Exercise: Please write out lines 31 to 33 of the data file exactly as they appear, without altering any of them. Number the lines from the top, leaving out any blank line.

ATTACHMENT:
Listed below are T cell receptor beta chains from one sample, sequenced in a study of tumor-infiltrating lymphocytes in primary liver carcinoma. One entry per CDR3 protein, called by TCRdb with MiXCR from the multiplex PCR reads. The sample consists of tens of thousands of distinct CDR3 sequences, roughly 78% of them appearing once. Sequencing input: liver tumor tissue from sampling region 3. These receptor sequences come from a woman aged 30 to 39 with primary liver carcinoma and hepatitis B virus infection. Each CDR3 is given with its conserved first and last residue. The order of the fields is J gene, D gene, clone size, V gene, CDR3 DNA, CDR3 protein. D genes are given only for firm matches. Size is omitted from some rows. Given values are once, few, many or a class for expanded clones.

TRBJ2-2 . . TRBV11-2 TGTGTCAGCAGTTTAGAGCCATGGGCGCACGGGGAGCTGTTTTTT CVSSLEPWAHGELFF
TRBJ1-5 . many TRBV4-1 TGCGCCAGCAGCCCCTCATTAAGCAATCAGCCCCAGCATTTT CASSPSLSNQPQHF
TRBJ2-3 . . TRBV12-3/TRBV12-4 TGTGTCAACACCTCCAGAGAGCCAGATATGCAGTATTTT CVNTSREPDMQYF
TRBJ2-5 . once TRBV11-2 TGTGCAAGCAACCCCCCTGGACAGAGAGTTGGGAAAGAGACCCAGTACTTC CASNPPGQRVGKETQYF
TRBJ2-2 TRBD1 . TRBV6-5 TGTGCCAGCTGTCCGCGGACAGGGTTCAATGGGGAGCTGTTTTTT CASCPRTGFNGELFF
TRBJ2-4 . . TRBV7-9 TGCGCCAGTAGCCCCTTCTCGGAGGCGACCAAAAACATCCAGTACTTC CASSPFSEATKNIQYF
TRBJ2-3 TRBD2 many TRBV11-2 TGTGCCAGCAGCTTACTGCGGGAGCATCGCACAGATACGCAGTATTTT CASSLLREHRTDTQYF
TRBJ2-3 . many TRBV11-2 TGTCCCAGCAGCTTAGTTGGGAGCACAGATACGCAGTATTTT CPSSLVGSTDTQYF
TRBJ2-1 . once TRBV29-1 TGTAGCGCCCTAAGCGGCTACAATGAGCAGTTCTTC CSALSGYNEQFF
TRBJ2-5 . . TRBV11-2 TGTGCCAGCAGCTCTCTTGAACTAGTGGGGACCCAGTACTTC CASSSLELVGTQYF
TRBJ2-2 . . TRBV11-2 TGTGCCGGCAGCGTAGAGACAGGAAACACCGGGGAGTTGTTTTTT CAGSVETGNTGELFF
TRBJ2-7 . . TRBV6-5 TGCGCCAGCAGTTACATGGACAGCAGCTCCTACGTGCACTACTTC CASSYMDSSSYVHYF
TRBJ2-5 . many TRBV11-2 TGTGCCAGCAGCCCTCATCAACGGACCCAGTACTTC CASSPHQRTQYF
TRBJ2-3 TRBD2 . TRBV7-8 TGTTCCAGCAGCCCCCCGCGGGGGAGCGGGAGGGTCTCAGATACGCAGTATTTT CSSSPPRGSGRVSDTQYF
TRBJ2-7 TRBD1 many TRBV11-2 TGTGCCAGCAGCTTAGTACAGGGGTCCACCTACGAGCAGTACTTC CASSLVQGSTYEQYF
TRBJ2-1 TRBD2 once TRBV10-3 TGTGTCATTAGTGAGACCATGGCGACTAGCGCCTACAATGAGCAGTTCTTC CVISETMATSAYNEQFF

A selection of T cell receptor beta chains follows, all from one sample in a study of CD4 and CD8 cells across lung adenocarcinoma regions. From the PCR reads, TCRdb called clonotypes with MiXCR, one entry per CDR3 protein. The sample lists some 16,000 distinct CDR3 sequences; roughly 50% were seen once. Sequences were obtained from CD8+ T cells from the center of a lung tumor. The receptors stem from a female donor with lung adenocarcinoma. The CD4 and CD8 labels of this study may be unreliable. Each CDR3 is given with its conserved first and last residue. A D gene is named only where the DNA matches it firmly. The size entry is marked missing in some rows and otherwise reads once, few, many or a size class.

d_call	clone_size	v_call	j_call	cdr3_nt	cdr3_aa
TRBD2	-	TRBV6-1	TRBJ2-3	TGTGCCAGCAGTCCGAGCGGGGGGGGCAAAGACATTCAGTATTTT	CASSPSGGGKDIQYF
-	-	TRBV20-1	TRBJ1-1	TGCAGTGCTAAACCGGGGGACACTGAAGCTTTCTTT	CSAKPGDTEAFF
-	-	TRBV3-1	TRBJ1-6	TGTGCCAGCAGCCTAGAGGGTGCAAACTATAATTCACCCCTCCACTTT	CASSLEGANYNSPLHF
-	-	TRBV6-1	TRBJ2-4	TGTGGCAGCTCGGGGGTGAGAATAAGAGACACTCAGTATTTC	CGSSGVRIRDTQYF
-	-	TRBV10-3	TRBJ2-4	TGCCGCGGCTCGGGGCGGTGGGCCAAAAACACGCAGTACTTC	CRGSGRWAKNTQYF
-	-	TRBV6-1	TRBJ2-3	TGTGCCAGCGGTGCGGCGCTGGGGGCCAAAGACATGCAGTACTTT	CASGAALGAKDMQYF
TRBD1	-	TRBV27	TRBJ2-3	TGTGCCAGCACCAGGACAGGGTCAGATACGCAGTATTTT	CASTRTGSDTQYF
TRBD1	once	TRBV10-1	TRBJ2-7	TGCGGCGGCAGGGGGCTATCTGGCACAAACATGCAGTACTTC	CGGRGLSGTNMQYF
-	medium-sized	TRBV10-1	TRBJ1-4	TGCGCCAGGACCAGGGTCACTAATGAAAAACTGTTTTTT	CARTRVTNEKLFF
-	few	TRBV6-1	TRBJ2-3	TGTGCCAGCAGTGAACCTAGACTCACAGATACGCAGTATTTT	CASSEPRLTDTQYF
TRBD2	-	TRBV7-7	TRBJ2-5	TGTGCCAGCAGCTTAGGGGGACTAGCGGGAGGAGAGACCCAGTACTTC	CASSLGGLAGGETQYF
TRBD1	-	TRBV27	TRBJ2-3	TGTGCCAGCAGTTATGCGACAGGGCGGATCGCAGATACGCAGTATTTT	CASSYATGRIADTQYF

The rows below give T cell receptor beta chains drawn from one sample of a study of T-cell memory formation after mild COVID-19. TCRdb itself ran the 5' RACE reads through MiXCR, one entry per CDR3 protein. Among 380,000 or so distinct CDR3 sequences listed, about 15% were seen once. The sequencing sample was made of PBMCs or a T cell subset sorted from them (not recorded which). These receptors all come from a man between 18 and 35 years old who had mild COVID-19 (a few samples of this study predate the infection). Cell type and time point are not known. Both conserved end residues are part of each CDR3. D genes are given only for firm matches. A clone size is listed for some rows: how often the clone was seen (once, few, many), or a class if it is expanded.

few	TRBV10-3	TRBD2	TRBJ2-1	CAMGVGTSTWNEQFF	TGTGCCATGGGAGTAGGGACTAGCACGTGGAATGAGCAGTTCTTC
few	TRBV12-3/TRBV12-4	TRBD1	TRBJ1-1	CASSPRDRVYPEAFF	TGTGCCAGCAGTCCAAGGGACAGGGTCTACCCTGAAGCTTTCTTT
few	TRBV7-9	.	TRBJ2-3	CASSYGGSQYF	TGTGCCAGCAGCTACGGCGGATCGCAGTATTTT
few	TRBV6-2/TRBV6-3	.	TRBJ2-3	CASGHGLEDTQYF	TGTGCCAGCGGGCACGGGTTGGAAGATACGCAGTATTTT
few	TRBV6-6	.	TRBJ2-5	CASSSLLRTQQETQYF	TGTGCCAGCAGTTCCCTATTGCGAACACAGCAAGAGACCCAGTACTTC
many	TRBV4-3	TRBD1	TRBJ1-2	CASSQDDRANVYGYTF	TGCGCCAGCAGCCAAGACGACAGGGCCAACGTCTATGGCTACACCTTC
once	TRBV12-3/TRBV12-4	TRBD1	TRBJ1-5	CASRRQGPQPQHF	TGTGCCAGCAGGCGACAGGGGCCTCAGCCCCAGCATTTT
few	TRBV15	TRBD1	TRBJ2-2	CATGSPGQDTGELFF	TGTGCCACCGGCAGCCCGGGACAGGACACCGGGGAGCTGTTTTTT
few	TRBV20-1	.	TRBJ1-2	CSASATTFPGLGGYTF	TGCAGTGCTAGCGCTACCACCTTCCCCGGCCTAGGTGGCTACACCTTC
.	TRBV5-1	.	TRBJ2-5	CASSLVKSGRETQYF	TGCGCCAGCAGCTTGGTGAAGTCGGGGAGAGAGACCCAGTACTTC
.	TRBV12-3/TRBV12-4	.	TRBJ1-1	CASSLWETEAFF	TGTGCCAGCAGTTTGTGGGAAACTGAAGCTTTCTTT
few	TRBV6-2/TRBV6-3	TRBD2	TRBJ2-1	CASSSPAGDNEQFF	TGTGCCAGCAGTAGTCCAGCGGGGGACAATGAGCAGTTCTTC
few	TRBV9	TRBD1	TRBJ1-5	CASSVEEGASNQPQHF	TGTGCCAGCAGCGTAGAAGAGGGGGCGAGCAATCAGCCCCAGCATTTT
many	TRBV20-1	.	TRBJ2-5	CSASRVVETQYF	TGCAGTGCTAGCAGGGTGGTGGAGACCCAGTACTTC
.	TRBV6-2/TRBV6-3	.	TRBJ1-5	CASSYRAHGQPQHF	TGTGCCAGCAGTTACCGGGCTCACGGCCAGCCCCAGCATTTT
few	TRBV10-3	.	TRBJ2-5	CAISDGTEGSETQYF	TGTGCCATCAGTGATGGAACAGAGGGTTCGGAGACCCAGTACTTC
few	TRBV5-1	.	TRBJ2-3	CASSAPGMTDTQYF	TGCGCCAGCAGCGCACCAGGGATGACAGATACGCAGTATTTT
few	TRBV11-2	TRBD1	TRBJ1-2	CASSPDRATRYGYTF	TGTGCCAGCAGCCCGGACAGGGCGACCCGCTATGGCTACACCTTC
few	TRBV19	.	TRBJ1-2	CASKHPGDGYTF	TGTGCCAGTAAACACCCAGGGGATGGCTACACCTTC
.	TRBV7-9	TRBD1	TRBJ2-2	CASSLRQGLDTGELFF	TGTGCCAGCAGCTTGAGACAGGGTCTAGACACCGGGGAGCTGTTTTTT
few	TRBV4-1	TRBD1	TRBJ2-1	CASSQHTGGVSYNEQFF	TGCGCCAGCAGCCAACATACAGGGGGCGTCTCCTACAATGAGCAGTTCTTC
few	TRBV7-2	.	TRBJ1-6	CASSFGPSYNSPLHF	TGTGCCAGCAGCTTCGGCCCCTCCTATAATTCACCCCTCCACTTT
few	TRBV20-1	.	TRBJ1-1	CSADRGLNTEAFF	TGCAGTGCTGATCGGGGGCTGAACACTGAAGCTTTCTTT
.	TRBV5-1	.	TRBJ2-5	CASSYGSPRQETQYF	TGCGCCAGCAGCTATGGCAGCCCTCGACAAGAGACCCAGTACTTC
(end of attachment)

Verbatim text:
TRBD1	-	TRBV27	TRBJ2-3	TGTGCCAGCAGTTATGCGACAGGGCGGATCGCAGATACGCAGTATTTT	CASSYATGRIADTQYF

The rows below give T cell receptor beta chains drawn from one sample of a study of T-cell memory formation after mild COVID-19. TCRdb itself ran the 5' RACE reads through MiXCR, one entry per CDR3 protein. Among 380,000 or so distinct CDR3 sequences listed, about 15% were seen once. The sequencing sample was made of PBMCs or a T cell subset sorted from them (not recorded which). These receptors all come from a man between 18 and 35 years old who had mild COVID-19 (a few samples of this study predate the infection). Cell type and time point are not known. Both conserved end residues are part of each CDR3. D genes are given only for firm matches. A clone size is listed for some rows: how often the clone was seen (once, few, many), or a class if it is expanded.

few	TRBV10-3	TRBD2	TRBJ2-1	CAMGVGTSTWNEQFF	TGTGCCATGGGAGTAGGGACTAGCACGTGGAATGAGCAGTTCTTC